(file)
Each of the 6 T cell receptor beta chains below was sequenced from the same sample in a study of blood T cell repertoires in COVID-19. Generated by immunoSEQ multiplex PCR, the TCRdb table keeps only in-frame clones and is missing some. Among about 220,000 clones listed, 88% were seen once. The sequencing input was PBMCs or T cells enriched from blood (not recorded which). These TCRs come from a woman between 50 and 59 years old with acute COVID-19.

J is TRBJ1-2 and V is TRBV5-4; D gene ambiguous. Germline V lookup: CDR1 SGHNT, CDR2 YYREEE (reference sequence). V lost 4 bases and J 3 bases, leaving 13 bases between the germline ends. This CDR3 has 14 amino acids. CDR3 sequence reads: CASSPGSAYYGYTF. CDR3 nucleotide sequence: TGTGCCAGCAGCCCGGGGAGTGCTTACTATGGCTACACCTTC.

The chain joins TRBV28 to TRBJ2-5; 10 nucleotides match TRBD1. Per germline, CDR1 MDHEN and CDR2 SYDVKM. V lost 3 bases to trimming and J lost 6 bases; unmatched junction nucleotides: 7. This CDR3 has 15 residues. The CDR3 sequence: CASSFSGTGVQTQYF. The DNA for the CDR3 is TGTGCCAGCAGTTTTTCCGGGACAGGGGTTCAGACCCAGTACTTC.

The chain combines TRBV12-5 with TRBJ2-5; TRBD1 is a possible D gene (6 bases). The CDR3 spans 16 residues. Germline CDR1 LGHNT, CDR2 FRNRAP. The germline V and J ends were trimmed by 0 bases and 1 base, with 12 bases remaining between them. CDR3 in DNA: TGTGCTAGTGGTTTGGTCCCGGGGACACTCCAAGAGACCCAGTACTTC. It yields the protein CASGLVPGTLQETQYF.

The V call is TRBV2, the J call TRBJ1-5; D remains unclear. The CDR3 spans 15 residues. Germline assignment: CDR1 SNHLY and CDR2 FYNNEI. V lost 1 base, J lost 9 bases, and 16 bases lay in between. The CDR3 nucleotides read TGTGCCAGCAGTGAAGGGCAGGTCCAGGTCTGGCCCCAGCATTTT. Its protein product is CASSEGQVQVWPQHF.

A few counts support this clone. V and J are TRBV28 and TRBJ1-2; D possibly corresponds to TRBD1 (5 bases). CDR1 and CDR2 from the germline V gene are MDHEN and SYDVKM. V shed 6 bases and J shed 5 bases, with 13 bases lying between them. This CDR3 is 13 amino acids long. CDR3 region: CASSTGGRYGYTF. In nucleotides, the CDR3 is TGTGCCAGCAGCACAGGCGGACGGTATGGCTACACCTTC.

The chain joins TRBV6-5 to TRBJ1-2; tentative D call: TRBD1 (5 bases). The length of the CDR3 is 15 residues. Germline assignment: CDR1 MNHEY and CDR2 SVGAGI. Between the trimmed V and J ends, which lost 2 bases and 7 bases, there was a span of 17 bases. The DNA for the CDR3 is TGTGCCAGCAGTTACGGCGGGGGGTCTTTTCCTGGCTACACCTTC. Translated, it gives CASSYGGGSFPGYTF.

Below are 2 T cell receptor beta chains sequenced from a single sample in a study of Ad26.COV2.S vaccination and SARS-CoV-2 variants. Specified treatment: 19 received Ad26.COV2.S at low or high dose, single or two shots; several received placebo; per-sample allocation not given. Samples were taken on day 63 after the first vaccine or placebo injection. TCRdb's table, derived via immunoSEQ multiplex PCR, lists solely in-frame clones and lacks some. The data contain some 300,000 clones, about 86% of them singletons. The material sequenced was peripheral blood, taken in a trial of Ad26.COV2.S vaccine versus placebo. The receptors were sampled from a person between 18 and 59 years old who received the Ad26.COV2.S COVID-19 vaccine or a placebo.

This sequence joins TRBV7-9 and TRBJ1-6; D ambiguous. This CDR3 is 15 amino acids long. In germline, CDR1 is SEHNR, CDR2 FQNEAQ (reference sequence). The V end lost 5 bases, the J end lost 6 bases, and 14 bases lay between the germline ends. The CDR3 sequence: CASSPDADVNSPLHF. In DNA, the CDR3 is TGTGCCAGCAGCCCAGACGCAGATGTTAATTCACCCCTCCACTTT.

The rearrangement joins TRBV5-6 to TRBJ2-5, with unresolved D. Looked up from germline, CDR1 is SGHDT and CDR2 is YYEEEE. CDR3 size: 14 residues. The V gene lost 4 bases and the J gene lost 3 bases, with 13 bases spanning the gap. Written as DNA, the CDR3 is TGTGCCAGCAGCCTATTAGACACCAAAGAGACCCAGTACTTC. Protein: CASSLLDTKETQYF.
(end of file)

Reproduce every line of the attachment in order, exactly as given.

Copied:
Each of the 6 T cell receptor beta chains below was sequenced from the same sample in a study of blood T cell repertoires in COVID-19. Generated by immunoSEQ multiplex PCR, the TCRdb table keeps only in-frame clones and is missing some. Among about 220,000 clones listed, 88% were seen once. The sequencing input was PBMCs or T cells enriched from blood (not recorded which). These TCRs come from a woman between 50 and 59 years old with acute COVID-19.

J is TRBJ1-2 and V is TRBV5-4; D gene ambiguous. Germline V lookup: CDR1 SGHNT, CDR2 YYREEE (reference sequence). V lost 4 bases and J 3 bases, leaving 13 bases between the germline ends. This CDR3 has 14 amino acids. CDR3 sequence reads: CASSPGSAYYGYTF. CDR3 nucleotide sequence: TGTGCCAGCAGCCCGGGGAGTGCTTACTATGGCTACACCTTC.

The chain joins TRBV28 to TRBJ2-5; 10 nucleotides match TRBD1. Per germline, CDR1 MDHEN and CDR2 SYDVKM. V lost 3 bases to trimming and J lost 6 bases; unmatched junction nucleotides: 7. This CDR3 has 15 residues. The CDR3 sequence: CASSFSGTGVQTQYF. The DNA for the CDR3 is TGTGCCAGCAGTTTTTCCGGGACAGGGGTTCAGACCCAGTACTTC.

The chain combines TRBV12-5 with TRBJ2-5; TRBD1 is a possible D gene (6 bases). The CDR3 spans 16 residues. Germline CDR1 LGHNT, CDR2 FRNRAP. The germline V and J ends were trimmed by 0 bases and 1 base, with 12 bases remaining between them. CDR3 in DNA: TGTGCTAGTGGTTTGGTCCCGGGGACACTCCAAGAGACCCAGTACTTC. It yields the protein CASGLVPGTLQETQYF.

The V call is TRBV2, the J call TRBJ1-5; D remains unclear. The CDR3 spans 15 residues. Germline assignment: CDR1 SNHLY and CDR2 FYNNEI. V lost 1 base, J lost 9 bases, and 16 bases lay in between. The CDR3 nucleotides read TGTGCCAGCAGTGAAGGGCAGGTCCAGGTCTGGCCCCAGCATTTT. Its protein product is CASSEGQVQVWPQHF.

A few counts support this clone. V and J are TRBV28 and TRBJ1-2; D possibly corresponds to TRBD1 (5 bases). CDR1 and CDR2 from the germline V gene are MDHEN and SYDVKM. V shed 6 bases and J shed 5 bases, with 13 bases lying between them. This CDR3 is 13 amino acids long. CDR3 region: CASSTGGRYGYTF. In nucleotides, the CDR3 is TGTGCCAGCAGCACAGGCGGACGGTATGGCTACACCTTC.

The chain joins TRBV6-5 to TRBJ1-2; tentative D call: TRBD1 (5 bases). The length of the CDR3 is 15 residues. Germline assignment: CDR1 MNHEY and CDR2 SVGAGI. Between the trimmed V and J ends, which lost 2 bases and 7 bases, there was a span of 17 bases. The DNA for the CDR3 is TGTGCCAGCAGTTACGGCGGGGGGTCTTTTCCTGGCTACACCTTC. Translated, it gives CASSYGGGSFPGYTF.

Below are 2 T cell receptor beta chains sequenced from a single sample in a study of Ad26.COV2.S vaccination and SARS-CoV-2 variants. Specified treatment: 19 received Ad26.COV2.S at low or high dose, single or two shots; several received placebo; per-sample allocation not given. Samples were taken on day 63 after the first vaccine or placebo injection. TCRdb's table, derived via immunoSEQ multiplex PCR, lists solely in-frame clones and lacks some. The data contain some 300,000 clones, about 86% of them singletons. The material sequenced was peripheral blood, taken in a trial of Ad26.COV2.S vaccine versus placebo. The receptors were sampled from a person between 18 and 59 years old who received the Ad26.COV2.S COVID-19 vaccine or a placebo.

This sequence joins TRBV7-9 and TRBJ1-6; D ambiguous. This CDR3 is 15 amino acids long. In germline, CDR1 is SEHNR, CDR2 FQNEAQ (reference sequence). The V end lost 5 bases, the J end lost 6 bases, and 14 bases lay between the germline ends. The CDR3 sequence: CASSPDADVNSPLHF. In DNA, the CDR3 is TGTGCCAGCAGCCCAGACGCAGATGTTAATTCACCCCTCCACTTT.

The rearrangement joins TRBV5-6 to TRBJ2-5, with unresolved D. Looked up from germline, CDR1 is SGHDT and CDR2 is YYEEEE. CDR3 size: 14 residues. The V gene lost 4 bases and the J gene lost 3 bases, with 13 bases spanning the gap. Written as DNA, the CDR3 is TGTGCCAGCAGCCTATTAGACACCAAAGAGACCCAGTACTTC. Protein: CASSLLDTKETQYF.